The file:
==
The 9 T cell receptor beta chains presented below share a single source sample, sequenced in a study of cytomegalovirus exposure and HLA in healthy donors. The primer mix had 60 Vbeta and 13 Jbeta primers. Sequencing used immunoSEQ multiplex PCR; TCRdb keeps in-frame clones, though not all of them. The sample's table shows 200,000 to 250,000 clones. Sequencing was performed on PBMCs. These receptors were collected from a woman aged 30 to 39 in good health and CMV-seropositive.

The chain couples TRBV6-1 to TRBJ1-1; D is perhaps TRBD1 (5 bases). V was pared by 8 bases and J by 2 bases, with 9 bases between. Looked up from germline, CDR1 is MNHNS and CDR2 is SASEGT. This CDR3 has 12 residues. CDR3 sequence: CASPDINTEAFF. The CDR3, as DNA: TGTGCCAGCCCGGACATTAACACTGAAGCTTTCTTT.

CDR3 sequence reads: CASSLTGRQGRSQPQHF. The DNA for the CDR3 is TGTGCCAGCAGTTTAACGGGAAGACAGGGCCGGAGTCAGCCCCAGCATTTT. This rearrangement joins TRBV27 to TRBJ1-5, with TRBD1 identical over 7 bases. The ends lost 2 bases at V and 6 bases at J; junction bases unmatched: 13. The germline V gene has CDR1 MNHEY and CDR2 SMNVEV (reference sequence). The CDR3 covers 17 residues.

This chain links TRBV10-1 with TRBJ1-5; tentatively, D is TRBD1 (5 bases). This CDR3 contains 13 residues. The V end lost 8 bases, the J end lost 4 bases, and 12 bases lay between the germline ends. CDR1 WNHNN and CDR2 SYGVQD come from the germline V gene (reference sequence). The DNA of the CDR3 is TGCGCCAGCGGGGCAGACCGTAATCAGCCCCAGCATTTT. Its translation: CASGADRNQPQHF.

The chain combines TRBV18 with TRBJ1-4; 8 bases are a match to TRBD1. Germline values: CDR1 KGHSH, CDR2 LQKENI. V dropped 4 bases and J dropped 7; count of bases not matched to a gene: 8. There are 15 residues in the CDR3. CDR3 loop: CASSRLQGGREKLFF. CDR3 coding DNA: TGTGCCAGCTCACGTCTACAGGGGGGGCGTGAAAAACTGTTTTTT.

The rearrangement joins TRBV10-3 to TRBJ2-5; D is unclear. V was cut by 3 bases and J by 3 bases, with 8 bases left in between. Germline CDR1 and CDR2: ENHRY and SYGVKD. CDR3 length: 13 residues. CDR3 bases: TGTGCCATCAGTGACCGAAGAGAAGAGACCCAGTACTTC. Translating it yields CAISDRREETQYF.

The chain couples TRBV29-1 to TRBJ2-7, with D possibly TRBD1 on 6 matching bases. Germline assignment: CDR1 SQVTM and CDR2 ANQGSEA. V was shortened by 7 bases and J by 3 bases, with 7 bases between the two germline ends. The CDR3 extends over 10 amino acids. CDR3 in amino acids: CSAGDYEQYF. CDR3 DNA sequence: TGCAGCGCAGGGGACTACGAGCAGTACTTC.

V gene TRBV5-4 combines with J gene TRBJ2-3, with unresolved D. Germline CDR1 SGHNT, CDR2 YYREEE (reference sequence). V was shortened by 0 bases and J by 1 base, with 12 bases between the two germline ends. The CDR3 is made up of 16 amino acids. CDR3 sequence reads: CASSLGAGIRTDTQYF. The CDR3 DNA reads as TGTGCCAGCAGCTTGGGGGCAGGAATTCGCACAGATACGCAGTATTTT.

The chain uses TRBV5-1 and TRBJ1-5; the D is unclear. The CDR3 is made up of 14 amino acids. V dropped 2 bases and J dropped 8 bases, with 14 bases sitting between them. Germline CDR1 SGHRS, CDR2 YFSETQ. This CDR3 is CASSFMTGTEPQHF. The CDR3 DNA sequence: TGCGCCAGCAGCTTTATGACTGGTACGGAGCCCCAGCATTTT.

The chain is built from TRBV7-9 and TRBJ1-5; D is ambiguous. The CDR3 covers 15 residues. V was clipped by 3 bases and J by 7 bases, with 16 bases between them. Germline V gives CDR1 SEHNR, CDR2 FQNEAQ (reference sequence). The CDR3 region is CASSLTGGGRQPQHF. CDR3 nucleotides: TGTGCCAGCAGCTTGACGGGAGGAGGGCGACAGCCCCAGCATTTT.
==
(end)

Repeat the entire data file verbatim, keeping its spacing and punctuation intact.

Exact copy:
The 9 T cell receptor beta chains presented below share a single source sample, sequenced in a study of cytomegalovirus exposure and HLA in healthy donors. The primer mix had 60 Vbeta and 13 Jbeta primers. Sequencing used immunoSEQ multiplex PCR; TCRdb keeps in-frame clones, though not all of them. The sample's table shows 200,000 to 250,000 clones. Sequencing was performed on PBMCs. These receptors were collected from a woman aged 30 to 39 in good health and CMV-seropositive.

The chain couples TRBV6-1 to TRBJ1-1; D is perhaps TRBD1 (5 bases). V was pared by 8 bases and J by 2 bases, with 9 bases between. Looked up from germline, CDR1 is MNHNS and CDR2 is SASEGT. This CDR3 has 12 residues. CDR3 sequence: CASPDINTEAFF. The CDR3, as DNA: TGTGCCAGCCCGGACATTAACACTGAAGCTTTCTTT.

CDR3 sequence reads: CASSLTGRQGRSQPQHF. The DNA for the CDR3 is TGTGCCAGCAGTTTAACGGGAAGACAGGGCCGGAGTCAGCCCCAGCATTTT. This rearrangement joins TRBV27 to TRBJ1-5, with TRBD1 identical over 7 bases. The ends lost 2 bases at V and 6 bases at J; junction bases unmatched: 13. The germline V gene has CDR1 MNHEY and CDR2 SMNVEV (reference sequence). The CDR3 covers 17 residues.

This chain links TRBV10-1 with TRBJ1-5; tentatively, D is TRBD1 (5 bases). This CDR3 contains 13 residues. The V end lost 8 bases, the J end lost 4 bases, and 12 bases lay between the germline ends. CDR1 WNHNN and CDR2 SYGVQD come from the germline V gene (reference sequence). The DNA of the CDR3 is TGCGCCAGCGGGGCAGACCGTAATCAGCCCCAGCATTTT. Its translation: CASGADRNQPQHF.

The chain combines TRBV18 with TRBJ1-4; 8 bases are a match to TRBD1. Germline values: CDR1 KGHSH, CDR2 LQKENI. V dropped 4 bases and J dropped 7; count of bases not matched to a gene: 8. There are 15 residues in the CDR3. CDR3 loop: CASSRLQGGREKLFF. CDR3 coding DNA: TGTGCCAGCTCACGTCTACAGGGGGGGCGTGAAAAACTGTTTTTT.

The rearrangement joins TRBV10-3 to TRBJ2-5; D is unclear. V was cut by 3 bases and J by 3 bases, with 8 bases left in between. Germline CDR1 and CDR2: ENHRY and SYGVKD. CDR3 length: 13 residues. CDR3 bases: TGTGCCATCAGTGACCGAAGAGAAGAGACCCAGTACTTC. Translating it yields CAISDRREETQYF.

The chain couples TRBV29-1 to TRBJ2-7, with D possibly TRBD1 on 6 matching bases. Germline assignment: CDR1 SQVTM and CDR2 ANQGSEA. V was shortened by 7 bases and J by 3 bases, with 7 bases between the two germline ends. The CDR3 extends over 10 amino acids. CDR3 in amino acids: CSAGDYEQYF. CDR3 DNA sequence: TGCAGCGCAGGGGACTACGAGCAGTACTTC.

V gene TRBV5-4 combines with J gene TRBJ2-3, with unresolved D. Germline CDR1 SGHNT, CDR2 YYREEE (reference sequence). V was shortened by 0 bases and J by 1 base, with 12 bases between the two germline ends. The CDR3 is made up of 16 amino acids. CDR3 sequence reads: CASSLGAGIRTDTQYF. The CDR3 DNA reads as TGTGCCAGCAGCTTGGGGGCAGGAATTCGCACAGATACGCAGTATTTT.

The chain uses TRBV5-1 and TRBJ1-5; the D is unclear. The CDR3 is made up of 14 amino acids. V dropped 2 bases and J dropped 8 bases, with 14 bases sitting between them. Germline CDR1 SGHRS, CDR2 YFSETQ. This CDR3 is CASSFMTGTEPQHF. The CDR3 DNA sequence: TGCGCCAGCAGCTTTATGACTGGTACGGAGCCCCAGCATTTT.

The chain is built from TRBV7-9 and TRBJ1-5; D is ambiguous. The CDR3 covers 15 residues. V was clipped by 3 bases and J by 7 bases, with 16 bases between them. Germline V gives CDR1 SEHNR, CDR2 FQNEAQ (reference sequence). The CDR3 region is CASSLTGGGRQPQHF. CDR3 nucleotides: TGTGCCAGCAGCTTGACGGGAGGAGGGCGACAGCCCCAGCATTTT.